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In the past several years, plaintiffs’ firms have threatened or brought class actions against different companies under New Jersey’s Truth-in-Consumer Contract Warranty and Notice Act, N.J.S.A. §§ 56:12-14, et seq. (TCCWNA). This statute applies to a “consumer or prospective consumer” who is offered or enters a “written consumer contract” that “includes any provision that violates any clearly established legal right of a consumer” under state or federal law “at the time the offer is made or the consumer contract is signed … .” N.J.S.A. § 56:12-15. Relevant to product manufacturers, resellers, lessees or servicers, the Act applies to any “seller [or] lessor” and defines a “consumer” as “any individual who buys, leases, [or] borrows any … property or service which is primarily for personal, family or household purposes.” Id. A company that violates TCCWNA is liable for a civil penalty of not less than $100 or actual damages, or both, at the election of the consumer, together with attorney fees and court costs. N.J.S.A. § 56:12-17.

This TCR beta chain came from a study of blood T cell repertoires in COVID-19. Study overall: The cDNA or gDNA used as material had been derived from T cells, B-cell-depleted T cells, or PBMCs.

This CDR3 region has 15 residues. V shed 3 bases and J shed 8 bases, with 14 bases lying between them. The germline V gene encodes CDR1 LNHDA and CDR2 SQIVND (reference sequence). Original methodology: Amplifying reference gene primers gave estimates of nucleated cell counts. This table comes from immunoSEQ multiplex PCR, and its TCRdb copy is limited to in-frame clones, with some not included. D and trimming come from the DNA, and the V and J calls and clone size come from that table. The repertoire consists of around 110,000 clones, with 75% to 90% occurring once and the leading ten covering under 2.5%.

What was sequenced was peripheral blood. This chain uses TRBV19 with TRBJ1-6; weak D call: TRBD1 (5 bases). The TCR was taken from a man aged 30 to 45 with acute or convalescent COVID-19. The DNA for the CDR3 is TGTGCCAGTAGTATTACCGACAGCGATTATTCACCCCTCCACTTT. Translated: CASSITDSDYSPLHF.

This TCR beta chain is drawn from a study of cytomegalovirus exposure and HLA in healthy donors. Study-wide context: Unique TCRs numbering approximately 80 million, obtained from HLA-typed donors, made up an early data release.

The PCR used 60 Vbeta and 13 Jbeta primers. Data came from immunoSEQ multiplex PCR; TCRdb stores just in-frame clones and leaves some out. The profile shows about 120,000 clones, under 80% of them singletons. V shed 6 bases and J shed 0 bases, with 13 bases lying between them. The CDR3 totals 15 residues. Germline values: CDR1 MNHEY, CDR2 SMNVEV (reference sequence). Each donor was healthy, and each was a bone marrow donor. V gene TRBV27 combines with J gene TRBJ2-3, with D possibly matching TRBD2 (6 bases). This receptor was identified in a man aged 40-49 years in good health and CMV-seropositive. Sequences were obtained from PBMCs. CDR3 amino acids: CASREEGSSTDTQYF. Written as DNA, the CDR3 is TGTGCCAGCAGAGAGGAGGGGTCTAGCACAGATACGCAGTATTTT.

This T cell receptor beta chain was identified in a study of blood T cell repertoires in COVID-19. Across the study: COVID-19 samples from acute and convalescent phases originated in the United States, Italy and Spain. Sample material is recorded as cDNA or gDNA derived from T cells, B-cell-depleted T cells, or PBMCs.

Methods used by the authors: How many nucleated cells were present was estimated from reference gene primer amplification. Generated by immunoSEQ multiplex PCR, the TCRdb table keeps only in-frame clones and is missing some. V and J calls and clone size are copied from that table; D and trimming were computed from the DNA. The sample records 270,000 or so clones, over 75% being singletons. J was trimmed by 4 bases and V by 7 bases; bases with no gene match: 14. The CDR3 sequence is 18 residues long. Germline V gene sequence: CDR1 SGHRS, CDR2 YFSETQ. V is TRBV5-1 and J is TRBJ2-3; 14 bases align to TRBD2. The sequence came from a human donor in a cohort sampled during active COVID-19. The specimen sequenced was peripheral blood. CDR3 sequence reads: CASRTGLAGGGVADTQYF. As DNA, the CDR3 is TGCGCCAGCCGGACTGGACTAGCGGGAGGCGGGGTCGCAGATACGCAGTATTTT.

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By Mitch Warnock
When you take a catastrophic injury case involving paralysis, it is important to have a thorough understanding of the problems and pitfalls. In this article, the author explores, from personal experience, the different types of future expenses the client can expect to incur.
By Shannon E. McClure and Whitney Mayer
The FDA’s recent approval of 23andMe’s direct-to-consumer genetic test to identify genes associated with 10 common diseases and disorders could result in a widespread expansion of patients armed with individualized health information. This expansion of genetic information in the hands of consumers potentially impacts regulatory and litigation issues for pharmaceutical companies.
Discussion of major rulings out of Texas and California.
By Janice G. Inman
In a drug or medical device injury case, one of the defense's most potent arguments often is that the product in question underwent FDA approval. But when a device is approved for sale to the public through the FDA's 510(k) process, the rigorous safety and efficacy analysis required of new and unique medical devices has not been undertaken.